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Museum of Aviation Volunteers
Jay Fullmore, Robins Museum of Aviation, volunteer, performs restorations to an F-100 docked at the museum. The single-engine fighter plane with many corroded structural parts and missing pieces was flown by retired Maj. Gen. Rick Goddard who served as the Warner Robins Air Logistics Center commander from November 1997 to February 2000. (U.S. Air Force Photo by Tommie Horton)
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Volunteers ‘exhibit’ various skill sets

Posted 2/21/2014   Updated 2/21/2014 Email story   Print story

    


by Tommie Horton
Robins Public Affairs


2/21/2014 - ROBINS AIR FORCE BASE, Ga. -- Bob Denison has an undeniable passion for airplanes. His attachment to them goes all the way back to the day he began aircraft maintenance school, just after graduating Air Force basic training in 1954.

Today, the retired master sergeant can be found at the Museum of Aviation restoring some of the very same type aircraft he maintained during his 20-year military career. Just as his service to our nation was voluntary, so is the time that he spends restoring aircraft at the museum.

Bob said he truly enjoys the role that he plays in preserving Air Force heritage, and he's very willing to talk with others about his work.

The list of aircraft he has helped to restore since beginning his service to the museum in 2007 is quite impressive.

"It gives me a great deal of pride and satisfaction to see the finished products of my work on display," he said.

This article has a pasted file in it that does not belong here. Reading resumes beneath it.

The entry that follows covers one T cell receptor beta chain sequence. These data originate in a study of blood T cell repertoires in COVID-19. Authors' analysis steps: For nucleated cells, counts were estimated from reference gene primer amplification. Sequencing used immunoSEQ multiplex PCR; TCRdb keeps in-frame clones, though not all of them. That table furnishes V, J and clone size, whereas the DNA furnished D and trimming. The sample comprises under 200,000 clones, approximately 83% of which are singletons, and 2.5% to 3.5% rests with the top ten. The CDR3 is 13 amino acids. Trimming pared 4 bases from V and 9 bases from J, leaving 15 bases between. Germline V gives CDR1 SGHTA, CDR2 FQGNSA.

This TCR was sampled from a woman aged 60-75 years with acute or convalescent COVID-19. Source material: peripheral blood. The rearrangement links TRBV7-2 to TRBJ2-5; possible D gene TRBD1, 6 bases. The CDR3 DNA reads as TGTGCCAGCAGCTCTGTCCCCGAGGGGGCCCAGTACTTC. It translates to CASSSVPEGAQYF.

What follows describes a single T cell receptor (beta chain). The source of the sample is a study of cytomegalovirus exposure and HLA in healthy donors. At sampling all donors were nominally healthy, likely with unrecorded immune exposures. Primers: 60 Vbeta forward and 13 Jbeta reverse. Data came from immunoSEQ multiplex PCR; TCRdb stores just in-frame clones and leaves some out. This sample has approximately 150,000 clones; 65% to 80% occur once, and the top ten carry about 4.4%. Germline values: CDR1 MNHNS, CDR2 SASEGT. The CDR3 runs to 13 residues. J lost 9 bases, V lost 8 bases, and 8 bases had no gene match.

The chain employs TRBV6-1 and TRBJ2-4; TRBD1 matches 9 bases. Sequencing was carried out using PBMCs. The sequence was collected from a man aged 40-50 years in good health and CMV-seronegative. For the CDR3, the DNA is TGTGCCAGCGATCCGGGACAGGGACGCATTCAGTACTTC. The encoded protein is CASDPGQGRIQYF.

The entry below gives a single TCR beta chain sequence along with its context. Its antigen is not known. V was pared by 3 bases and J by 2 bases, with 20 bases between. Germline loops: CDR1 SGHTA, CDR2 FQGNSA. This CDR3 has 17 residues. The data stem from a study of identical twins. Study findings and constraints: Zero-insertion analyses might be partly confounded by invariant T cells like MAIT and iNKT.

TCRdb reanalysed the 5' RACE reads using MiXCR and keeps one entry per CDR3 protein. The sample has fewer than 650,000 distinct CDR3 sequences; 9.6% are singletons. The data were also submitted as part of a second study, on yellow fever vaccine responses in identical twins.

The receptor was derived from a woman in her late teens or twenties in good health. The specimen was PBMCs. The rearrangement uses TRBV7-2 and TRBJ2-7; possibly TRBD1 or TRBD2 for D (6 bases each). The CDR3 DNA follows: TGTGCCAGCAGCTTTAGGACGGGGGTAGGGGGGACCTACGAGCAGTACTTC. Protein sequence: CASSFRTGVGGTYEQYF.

There are other volunteers at the museum, but not all of them perform aircraft restorations. Many of them sit at the visitors' desks of each of the four exhibit buildings which are open to the public for free. There, they greet and welcome visitors to the museum.

Some conduct tours for groups associated with the military. Others perform tasks in the archives and library section of the museum. Some assist customers with purchases in the gift shop. They even conduct 90-minute history-based tours to groups of various ages.

Although there are many qualities that make a person an ideal candidate for museum service, two qualities that seem to stand out the most are an interest in military or aviation history, and a pleasure for meeting new people.

The service of volunteers helps to fill gaps in the personnel and resources needs of the museum.

"The work that volunteers perform here is absolutely vital to keeping the museum running," said Dan Hart, museum volunteer coordinator.

The museum, which sits on a beautiful 51-acre site next to Robins Air Force Base, is the second largest museum in the U.S. Air Force.

Exhibit buildings are open from 9 am to 5 pm daily.

Volunteers may choose the number of hours that they wish to serve. Persons interested in volunteering should contact Dan Hart at dan.hart@museumofaviation.org.



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